"Oh, I have a feeling things are going to get better for me, captain. Josephina!" he shouted, as he barely managed to avoid a nasty slash at his throat.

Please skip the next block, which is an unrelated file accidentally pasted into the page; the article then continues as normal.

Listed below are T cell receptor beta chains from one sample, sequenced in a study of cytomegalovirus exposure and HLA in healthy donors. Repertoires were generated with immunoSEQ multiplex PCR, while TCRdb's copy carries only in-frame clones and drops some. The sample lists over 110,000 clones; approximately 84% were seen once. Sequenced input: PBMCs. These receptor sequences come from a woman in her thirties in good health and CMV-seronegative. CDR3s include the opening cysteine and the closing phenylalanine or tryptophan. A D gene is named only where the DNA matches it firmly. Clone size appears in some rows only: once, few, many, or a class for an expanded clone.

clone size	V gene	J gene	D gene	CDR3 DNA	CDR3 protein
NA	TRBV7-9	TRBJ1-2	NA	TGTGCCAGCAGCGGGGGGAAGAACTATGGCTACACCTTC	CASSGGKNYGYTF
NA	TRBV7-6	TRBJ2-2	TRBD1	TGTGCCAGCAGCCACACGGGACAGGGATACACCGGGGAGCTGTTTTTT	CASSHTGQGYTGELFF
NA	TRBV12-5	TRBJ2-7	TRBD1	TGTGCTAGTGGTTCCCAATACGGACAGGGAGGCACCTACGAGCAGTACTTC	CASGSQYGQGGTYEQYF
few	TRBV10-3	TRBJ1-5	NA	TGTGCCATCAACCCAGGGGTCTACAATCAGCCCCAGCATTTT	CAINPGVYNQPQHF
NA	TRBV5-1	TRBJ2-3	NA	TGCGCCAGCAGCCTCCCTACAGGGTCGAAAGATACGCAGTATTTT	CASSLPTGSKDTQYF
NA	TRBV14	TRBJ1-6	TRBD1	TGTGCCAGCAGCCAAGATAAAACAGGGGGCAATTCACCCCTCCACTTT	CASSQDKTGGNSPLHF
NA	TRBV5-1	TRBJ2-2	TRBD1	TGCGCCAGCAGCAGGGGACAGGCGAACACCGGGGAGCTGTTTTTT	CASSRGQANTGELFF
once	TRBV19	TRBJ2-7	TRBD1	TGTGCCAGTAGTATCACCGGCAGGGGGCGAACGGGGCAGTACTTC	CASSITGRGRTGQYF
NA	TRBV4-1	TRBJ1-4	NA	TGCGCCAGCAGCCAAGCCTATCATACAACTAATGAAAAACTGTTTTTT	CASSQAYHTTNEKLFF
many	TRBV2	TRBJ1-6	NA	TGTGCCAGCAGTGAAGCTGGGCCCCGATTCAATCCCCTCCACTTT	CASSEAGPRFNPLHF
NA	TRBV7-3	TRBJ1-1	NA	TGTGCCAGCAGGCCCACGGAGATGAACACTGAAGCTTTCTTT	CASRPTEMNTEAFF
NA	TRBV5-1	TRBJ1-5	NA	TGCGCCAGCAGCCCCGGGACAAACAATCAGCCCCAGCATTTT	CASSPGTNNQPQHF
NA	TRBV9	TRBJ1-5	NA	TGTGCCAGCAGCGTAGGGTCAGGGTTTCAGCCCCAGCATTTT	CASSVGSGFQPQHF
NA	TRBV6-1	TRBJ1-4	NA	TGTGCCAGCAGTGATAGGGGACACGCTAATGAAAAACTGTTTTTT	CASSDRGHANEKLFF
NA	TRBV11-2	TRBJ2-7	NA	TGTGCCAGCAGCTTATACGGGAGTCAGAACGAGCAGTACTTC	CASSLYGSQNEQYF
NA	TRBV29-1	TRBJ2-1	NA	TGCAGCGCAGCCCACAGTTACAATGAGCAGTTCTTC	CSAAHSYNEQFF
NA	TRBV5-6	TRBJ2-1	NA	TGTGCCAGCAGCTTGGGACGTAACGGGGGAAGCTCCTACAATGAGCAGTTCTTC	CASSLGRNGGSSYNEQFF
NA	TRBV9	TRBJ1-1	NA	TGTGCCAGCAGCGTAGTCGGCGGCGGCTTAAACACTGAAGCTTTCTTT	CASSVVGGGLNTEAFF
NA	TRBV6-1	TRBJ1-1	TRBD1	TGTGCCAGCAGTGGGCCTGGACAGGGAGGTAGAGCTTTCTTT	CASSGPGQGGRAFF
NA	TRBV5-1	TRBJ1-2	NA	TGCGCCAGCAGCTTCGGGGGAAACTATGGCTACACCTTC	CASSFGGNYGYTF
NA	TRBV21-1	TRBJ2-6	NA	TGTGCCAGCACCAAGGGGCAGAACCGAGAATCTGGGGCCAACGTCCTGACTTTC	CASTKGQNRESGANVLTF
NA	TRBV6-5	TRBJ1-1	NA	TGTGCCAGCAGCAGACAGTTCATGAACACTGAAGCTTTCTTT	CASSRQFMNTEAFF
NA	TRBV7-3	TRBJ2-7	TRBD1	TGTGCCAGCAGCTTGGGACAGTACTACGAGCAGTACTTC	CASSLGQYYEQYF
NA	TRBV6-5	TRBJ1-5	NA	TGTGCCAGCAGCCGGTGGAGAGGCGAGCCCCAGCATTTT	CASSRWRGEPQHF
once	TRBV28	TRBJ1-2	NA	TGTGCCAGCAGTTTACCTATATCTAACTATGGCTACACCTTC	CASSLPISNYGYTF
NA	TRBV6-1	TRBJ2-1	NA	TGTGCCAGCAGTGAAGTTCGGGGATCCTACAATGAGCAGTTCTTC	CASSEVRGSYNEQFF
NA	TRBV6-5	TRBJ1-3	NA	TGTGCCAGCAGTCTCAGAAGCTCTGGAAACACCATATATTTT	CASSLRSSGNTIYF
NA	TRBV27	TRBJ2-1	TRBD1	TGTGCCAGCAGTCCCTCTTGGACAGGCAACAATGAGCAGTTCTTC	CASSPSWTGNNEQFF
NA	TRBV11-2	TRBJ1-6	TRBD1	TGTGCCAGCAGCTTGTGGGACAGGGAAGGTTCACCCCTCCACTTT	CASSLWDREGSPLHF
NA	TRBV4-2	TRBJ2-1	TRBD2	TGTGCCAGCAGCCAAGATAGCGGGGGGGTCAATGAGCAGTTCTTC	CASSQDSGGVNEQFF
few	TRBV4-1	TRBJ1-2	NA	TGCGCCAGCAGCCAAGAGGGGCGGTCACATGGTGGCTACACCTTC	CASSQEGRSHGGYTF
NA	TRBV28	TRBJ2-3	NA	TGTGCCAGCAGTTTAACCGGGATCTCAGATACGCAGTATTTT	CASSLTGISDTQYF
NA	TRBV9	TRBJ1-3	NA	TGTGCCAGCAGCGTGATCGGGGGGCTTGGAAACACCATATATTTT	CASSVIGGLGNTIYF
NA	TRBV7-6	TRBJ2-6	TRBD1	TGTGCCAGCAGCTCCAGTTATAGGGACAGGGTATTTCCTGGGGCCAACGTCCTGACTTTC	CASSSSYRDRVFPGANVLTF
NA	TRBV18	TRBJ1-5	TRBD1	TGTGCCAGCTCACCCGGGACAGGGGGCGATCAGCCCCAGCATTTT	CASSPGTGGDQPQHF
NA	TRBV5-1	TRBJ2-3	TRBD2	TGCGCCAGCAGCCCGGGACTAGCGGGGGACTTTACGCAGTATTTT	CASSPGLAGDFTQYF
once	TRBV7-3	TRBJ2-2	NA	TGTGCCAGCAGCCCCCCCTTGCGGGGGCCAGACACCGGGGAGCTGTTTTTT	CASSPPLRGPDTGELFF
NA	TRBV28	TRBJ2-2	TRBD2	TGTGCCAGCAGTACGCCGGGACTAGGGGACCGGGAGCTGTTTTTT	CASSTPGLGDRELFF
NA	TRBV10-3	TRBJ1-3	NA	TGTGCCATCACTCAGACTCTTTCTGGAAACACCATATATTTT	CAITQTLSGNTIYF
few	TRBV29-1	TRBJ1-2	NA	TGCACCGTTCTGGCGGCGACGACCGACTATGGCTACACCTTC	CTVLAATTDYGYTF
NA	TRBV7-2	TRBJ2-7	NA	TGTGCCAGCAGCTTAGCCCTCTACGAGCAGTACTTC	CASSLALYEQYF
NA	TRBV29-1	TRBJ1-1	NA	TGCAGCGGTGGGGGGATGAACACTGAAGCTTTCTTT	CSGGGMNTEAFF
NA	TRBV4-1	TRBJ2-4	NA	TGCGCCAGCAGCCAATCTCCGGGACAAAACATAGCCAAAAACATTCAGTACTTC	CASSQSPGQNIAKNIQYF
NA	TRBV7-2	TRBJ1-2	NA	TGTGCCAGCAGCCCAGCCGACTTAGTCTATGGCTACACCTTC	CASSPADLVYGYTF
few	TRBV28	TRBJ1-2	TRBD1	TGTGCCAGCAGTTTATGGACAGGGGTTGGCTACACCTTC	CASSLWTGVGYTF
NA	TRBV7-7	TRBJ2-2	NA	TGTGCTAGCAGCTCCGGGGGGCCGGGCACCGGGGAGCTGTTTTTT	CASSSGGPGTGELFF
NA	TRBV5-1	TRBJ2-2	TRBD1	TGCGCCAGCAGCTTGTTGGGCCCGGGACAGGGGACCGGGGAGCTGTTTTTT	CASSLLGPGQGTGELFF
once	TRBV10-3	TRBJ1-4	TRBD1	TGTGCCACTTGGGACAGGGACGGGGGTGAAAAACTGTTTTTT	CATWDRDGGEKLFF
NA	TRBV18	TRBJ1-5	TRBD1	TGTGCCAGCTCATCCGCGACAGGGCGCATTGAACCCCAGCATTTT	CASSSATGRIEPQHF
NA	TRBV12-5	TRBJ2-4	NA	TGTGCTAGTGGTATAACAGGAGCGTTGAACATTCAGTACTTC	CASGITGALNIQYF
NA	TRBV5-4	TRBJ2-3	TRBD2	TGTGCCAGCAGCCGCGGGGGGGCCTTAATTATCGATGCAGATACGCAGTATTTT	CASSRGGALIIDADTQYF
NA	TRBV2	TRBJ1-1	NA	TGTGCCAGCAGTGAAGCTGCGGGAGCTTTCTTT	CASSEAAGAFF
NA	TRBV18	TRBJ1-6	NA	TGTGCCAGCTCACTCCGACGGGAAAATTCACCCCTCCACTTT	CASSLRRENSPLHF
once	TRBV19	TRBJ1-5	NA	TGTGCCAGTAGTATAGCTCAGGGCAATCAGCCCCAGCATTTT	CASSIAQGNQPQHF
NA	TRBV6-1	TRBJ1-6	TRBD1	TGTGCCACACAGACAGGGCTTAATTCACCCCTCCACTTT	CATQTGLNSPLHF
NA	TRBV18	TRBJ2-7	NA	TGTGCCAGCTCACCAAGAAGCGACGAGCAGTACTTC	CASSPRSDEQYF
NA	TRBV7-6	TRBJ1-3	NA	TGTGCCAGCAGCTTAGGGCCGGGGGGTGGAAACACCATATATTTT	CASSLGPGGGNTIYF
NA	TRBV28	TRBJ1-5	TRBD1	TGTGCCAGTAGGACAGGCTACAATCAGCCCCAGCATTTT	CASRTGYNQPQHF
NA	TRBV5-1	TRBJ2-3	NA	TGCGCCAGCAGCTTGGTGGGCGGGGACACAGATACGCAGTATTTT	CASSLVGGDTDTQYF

Behind the barrels, Josephina thought she could hear her husband through the clamour of battle and the ringing in her ears. She stumbled to her feet, barely conscious of what was going on around her. One of her men was flung across the barrels at her side, and a crewman of the Piper vaulted howling after him. She stared dumbfounded as Jack swatted in panic at McGee. It was clear who was the superior swordsman, and Josephina reached into her pockets. Producing a pistol, she pulled back the hammer and took careful aim at McGee's back as the deck pitched beneath her feet. The click was lost in the roar as the fire took a keg of powder on board the Lady, but the look in Culpepper's eyes spoke volumes to Bonnie. She flew to one side, moving with the roll of the deck, and the shot caught Culpepper squarely in the chest. His cutlass dropped from limp fingers and he slumped to the ground, clutching at the bleeding wound. Josephina shrieked and ran to him. "Damn you, woman Jack coughed. It was simple enough." With that, he fell onto his face as Josephina attempted to drag him to his feet. Bonnie let her drag her husband back to the Lady, shouting orders to her crew. "Cut grapples! Lets be out of here sharp, boys, afore that wreck takes us down wi it!" She shook her head, sighed and looked across at Josephina and her men carrying Jack Culpepper away. "Bad work, pirates. Bad, bloody work." As the Piper pulled away from the Lady, the fire reached the powder room, lighting up the sky like dawn.